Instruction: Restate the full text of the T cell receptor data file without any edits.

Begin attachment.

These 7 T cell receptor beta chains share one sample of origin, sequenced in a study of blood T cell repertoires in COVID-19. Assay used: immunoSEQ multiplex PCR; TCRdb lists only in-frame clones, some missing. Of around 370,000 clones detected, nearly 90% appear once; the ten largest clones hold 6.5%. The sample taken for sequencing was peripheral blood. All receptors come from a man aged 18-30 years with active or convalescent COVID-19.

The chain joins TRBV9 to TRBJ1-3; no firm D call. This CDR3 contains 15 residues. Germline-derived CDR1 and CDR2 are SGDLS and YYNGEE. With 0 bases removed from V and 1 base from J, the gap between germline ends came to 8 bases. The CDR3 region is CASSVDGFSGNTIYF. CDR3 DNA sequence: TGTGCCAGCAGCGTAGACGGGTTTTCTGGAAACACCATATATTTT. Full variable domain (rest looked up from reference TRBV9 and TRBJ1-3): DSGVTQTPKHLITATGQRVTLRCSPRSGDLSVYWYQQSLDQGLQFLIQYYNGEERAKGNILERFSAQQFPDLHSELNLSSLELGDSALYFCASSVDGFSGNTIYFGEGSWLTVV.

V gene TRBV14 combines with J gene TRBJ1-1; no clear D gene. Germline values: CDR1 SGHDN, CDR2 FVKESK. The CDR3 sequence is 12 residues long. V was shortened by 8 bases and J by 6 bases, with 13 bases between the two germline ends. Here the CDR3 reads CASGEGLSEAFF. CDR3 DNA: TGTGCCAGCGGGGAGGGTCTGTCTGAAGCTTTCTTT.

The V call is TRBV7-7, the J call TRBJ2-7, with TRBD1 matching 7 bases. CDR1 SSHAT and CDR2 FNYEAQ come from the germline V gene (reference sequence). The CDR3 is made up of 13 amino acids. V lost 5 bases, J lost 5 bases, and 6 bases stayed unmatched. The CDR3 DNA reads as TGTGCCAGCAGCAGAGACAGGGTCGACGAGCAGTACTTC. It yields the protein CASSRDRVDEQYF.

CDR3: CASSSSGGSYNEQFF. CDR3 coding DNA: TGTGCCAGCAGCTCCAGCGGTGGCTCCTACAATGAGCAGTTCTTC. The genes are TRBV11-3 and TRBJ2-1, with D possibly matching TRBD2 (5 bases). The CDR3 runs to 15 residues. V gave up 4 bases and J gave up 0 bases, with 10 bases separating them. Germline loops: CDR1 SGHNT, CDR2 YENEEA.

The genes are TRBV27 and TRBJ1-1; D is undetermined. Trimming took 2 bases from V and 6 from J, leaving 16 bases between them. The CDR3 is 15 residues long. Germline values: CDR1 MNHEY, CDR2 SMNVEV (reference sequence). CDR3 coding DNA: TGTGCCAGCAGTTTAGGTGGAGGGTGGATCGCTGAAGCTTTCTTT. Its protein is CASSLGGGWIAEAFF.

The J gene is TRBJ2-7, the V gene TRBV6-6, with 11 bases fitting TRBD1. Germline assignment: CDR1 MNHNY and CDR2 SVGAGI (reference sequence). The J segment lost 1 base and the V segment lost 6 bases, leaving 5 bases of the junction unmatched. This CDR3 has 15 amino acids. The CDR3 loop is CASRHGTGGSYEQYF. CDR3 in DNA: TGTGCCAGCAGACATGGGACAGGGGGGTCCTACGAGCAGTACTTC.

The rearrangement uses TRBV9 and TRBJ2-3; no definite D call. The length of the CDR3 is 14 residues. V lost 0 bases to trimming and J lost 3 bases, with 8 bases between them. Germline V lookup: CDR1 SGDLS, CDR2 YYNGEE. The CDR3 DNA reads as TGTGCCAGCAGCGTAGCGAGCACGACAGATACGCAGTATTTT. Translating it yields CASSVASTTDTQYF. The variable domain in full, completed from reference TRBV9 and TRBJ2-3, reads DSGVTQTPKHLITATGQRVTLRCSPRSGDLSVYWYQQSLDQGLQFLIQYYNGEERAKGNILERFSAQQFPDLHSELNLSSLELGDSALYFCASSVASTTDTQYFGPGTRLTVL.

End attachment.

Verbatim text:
These 7 T cell receptor beta chains share one sample of origin, sequenced in a study of blood T cell repertoires in COVID-19. Assay used: immunoSEQ multiplex PCR; TCRdb lists only in-frame clones, some missing. Of around 370,000 clones detected, nearly 90% appear once; the ten largest clones hold 6.5%. The sample taken for sequencing was peripheral blood. All receptors come from a man aged 18-30 years with active or convalescent COVID-19.

The chain joins TRBV9 to TRBJ1-3; no firm D call. This CDR3 contains 15 residues. Germline-derived CDR1 and CDR2 are SGDLS and YYNGEE. With 0 bases removed from V and 1 base from J, the gap between germline ends came to 8 bases. The CDR3 region is CASSVDGFSGNTIYF. CDR3 DNA sequence: TGTGCCAGCAGCGTAGACGGGTTTTCTGGAAACACCATATATTTT. Full variable domain (rest looked up from reference TRBV9 and TRBJ1-3): DSGVTQTPKHLITATGQRVTLRCSPRSGDLSVYWYQQSLDQGLQFLIQYYNGEERAKGNILERFSAQQFPDLHSELNLSSLELGDSALYFCASSVDGFSGNTIYFGEGSWLTVV.

V gene TRBV14 combines with J gene TRBJ1-1; no clear D gene. Germline values: CDR1 SGHDN, CDR2 FVKESK. The CDR3 sequence is 12 residues long. V was shortened by 8 bases and J by 6 bases, with 13 bases between the two germline ends. Here the CDR3 reads CASGEGLSEAFF. CDR3 DNA: TGTGCCAGCGGGGAGGGTCTGTCTGAAGCTTTCTTT.

The V call is TRBV7-7, the J call TRBJ2-7, with TRBD1 matching 7 bases. CDR1 SSHAT and CDR2 FNYEAQ come from the germline V gene (reference sequence). The CDR3 is made up of 13 amino acids. V lost 5 bases, J lost 5 bases, and 6 bases stayed unmatched. The CDR3 DNA reads as TGTGCCAGCAGCAGAGACAGGGTCGACGAGCAGTACTTC. It yields the protein CASSRDRVDEQYF.

CDR3: CASSSSGGSYNEQFF. CDR3 coding DNA: TGTGCCAGCAGCTCCAGCGGTGGCTCCTACAATGAGCAGTTCTTC. The genes are TRBV11-3 and TRBJ2-1, with D possibly matching TRBD2 (5 bases). The CDR3 runs to 15 residues. V gave up 4 bases and J gave up 0 bases, with 10 bases separating them. Germline loops: CDR1 SGHNT, CDR2 YENEEA.

The genes are TRBV27 and TRBJ1-1; D is undetermined. Trimming took 2 bases from V and 6 from J, leaving 16 bases between them. The CDR3 is 15 residues long. Germline values: CDR1 MNHEY, CDR2 SMNVEV (reference sequence). CDR3 coding DNA: TGTGCCAGCAGTTTAGGTGGAGGGTGGATCGCTGAAGCTTTCTTT. Its protein is CASSLGGGWIAEAFF.

The J gene is TRBJ2-7, the V gene TRBV6-6, with 11 bases fitting TRBD1. Germline assignment: CDR1 MNHNY and CDR2 SVGAGI (reference sequence). The J segment lost 1 base and the V segment lost 6 bases, leaving 5 bases of the junction unmatched. This CDR3 has 15 amino acids. The CDR3 loop is CASRHGTGGSYEQYF. CDR3 in DNA: TGTGCCAGCAGACATGGGACAGGGGGGTCCTACGAGCAGTACTTC.

The rearrangement uses TRBV9 and TRBJ2-3; no definite D call. The length of the CDR3 is 14 residues. V lost 0 bases to trimming and J lost 3 bases, with 8 bases between them. Germline V lookup: CDR1 SGDLS, CDR2 YYNGEE. The CDR3 DNA reads as TGTGCCAGCAGCGTAGCGAGCACGACAGATACGCAGTATTTT. Translating it yields CASSVASTTDTQYF. The variable domain in full, completed from reference TRBV9 and TRBJ2-3, reads DSGVTQTPKHLITATGQRVTLRCSPRSGDLSVYWYQQSLDQGLQFLIQYYNGEERAKGNILERFSAQQFPDLHSELNLSSLELGDSALYFCASSVASTTDTQYFGPGTRLTVL.